There might be a French word for it, or even something even more abstruse, in Latin. But I've never heard it, so maybe there isn't. Maybe it's just me.
I'm talking about that sense you get--brought on by three notes from a popular song, the clink-clank of an old VW engine, the smell of charcoal burning in a cozy home somewhere, or even the slim warmth of the sun against the coolness of an early-spring breeze.
All at once, from seemingly nowhere, your past comes galloping back to you, like a lost and wayward horseman of the apocalypse. You're suddenly no longer in whatever year this is, you're suddenly no longer limping along hobbling into your end-times. No, you're back on a ballfield, fit and girded with muscle and sinew. Not without worries, no. No one is ever without worries, but without worries that, half a century later, seem to add up to anything of consequence.
Not too many moments ago, I was walking along the beach in this sunshine with Whiskey. She's my golden retriever and she just turned ten years old.
She's been through a host of debilitating illnesses--cancer, to name one. Two years ago, just after she turned eight, we thought she was a goner. But my wife has found care for her better than the likes an eight-term-Senator could get from the Mayo Clinic. And today she's ten.
To celebrate, we took her to a small sliver of beach on the Long Island Sound, not far from the rickety covid-cottage we bought when the plague and trump's lies about it killed one-million Americans.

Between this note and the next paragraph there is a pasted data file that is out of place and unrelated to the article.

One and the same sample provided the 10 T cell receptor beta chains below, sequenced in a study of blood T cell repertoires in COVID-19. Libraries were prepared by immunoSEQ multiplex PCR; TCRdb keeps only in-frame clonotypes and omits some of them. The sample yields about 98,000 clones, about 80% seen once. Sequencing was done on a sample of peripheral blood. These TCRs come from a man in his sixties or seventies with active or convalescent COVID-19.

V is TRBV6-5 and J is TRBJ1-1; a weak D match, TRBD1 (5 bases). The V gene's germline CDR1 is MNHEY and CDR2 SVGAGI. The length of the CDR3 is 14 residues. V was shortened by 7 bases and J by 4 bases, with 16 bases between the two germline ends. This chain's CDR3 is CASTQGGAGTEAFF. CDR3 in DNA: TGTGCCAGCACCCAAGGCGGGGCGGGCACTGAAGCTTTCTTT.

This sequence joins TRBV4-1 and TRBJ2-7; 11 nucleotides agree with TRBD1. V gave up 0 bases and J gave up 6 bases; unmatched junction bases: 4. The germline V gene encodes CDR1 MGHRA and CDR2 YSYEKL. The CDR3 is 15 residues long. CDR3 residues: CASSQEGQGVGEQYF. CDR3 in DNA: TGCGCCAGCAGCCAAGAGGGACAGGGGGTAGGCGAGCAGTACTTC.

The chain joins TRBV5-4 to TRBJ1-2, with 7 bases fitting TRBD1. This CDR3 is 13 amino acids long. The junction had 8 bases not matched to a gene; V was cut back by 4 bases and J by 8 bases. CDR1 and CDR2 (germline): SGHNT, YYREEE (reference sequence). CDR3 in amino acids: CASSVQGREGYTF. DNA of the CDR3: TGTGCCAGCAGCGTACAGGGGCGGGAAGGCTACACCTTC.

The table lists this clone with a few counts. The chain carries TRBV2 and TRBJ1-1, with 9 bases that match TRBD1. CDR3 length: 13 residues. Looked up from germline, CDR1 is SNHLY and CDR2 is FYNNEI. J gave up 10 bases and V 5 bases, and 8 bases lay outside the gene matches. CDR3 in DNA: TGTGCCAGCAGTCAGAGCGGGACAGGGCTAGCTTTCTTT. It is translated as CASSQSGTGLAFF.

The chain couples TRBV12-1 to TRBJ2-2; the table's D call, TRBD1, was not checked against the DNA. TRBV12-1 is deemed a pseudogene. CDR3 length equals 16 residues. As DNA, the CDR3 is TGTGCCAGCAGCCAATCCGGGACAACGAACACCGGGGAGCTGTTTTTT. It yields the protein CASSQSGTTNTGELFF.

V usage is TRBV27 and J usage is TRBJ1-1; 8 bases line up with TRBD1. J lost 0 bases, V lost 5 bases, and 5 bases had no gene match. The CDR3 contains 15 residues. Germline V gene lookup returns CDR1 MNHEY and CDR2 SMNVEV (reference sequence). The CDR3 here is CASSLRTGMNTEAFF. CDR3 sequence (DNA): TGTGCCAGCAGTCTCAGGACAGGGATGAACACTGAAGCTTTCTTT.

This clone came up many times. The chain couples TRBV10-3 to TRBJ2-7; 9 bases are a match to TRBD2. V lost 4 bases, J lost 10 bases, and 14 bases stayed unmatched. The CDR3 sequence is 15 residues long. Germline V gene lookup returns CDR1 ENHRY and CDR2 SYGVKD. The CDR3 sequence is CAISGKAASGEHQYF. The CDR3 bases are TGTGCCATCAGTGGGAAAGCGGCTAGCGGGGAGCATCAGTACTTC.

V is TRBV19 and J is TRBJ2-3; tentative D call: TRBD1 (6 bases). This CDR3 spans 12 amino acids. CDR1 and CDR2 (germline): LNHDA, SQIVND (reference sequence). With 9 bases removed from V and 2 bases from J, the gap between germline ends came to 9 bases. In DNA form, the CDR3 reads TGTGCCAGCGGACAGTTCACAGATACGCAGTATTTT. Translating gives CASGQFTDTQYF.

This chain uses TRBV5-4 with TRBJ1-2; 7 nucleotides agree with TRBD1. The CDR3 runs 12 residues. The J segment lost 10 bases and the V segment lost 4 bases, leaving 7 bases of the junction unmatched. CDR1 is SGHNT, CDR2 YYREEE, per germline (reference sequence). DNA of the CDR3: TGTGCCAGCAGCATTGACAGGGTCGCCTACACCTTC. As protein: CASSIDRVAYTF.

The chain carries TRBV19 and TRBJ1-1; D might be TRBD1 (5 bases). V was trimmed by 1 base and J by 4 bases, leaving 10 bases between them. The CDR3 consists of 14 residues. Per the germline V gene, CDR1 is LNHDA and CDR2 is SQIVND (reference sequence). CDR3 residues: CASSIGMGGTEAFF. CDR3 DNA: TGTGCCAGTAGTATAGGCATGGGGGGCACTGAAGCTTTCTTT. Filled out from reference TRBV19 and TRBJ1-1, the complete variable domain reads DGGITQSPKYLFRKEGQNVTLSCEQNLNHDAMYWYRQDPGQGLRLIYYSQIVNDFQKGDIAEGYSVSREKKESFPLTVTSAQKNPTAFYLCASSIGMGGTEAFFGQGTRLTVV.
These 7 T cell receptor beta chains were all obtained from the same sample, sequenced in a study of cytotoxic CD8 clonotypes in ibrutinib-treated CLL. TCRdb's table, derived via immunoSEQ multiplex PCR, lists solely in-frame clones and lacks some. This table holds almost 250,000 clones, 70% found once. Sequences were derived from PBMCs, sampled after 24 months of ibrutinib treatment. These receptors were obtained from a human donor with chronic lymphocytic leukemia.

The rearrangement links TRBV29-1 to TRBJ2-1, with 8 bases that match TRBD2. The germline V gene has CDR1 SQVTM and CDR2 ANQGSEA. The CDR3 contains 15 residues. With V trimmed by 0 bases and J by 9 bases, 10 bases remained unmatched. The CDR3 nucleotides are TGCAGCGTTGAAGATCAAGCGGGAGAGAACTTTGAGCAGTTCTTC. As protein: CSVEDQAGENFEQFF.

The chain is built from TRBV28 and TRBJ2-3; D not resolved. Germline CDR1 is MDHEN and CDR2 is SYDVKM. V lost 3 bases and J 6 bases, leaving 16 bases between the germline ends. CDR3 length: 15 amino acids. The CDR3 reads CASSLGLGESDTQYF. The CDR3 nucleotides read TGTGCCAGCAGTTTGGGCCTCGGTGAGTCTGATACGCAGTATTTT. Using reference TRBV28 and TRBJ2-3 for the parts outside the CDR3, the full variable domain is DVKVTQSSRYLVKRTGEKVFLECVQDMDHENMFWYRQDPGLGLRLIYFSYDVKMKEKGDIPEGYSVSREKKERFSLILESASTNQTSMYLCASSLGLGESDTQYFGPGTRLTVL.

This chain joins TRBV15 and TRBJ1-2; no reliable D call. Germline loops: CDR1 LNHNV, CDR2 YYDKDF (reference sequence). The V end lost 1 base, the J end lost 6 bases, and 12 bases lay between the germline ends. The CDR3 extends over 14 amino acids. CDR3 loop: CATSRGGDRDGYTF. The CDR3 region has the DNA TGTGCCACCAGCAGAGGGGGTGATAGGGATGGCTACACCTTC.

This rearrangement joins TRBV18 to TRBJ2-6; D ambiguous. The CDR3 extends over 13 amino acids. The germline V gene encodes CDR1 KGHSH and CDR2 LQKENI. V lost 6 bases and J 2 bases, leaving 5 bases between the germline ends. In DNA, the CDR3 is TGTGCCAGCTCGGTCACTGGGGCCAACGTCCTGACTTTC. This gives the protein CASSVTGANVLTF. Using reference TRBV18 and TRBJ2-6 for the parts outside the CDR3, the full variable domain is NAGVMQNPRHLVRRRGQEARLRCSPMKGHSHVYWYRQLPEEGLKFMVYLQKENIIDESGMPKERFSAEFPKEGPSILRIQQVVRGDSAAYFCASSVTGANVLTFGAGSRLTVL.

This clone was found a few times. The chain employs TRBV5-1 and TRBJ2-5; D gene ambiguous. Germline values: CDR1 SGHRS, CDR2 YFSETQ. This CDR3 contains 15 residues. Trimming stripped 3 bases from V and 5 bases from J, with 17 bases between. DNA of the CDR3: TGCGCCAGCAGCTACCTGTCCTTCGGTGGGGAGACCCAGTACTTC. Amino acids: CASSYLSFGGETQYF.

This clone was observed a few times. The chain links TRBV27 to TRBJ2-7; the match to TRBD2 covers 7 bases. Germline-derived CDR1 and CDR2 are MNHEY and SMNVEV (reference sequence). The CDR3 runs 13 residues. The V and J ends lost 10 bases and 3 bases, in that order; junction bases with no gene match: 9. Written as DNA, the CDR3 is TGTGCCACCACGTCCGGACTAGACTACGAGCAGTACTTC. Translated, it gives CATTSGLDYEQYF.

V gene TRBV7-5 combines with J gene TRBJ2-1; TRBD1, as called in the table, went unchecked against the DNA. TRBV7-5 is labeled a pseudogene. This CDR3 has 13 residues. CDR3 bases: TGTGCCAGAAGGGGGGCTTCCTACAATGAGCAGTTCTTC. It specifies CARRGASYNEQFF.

Whiskey doesn't keep a scrapbook or a diary or even use that most-inadequate form of human communication, words. But she lets us know how much she enjoys the sea.
There's her toy duck to fetch in the waves. Driftwood to chew. Holes to dig in the sand and good places to roll over and dry herself off. Some of the earliest games of base-ball (they hyphenated it in the old days) were played across the Hudson from Manhattan, in Hoboken, New Jersey in a place they called the Elysian Fields.
That's the beach and the sea and the sand and the birds to Whiskey.
That's the feeling I was reminded of momentarily as I chased after her vying for her duck.
We were playing a game in early April in Central Park on a field that was more caked-over tire ruts than field. The grass was dead. Drug dealers roamed the outfield and would try to sell you joints between pitches. There were broken bottles everywhere and in attendance there were more rats than students.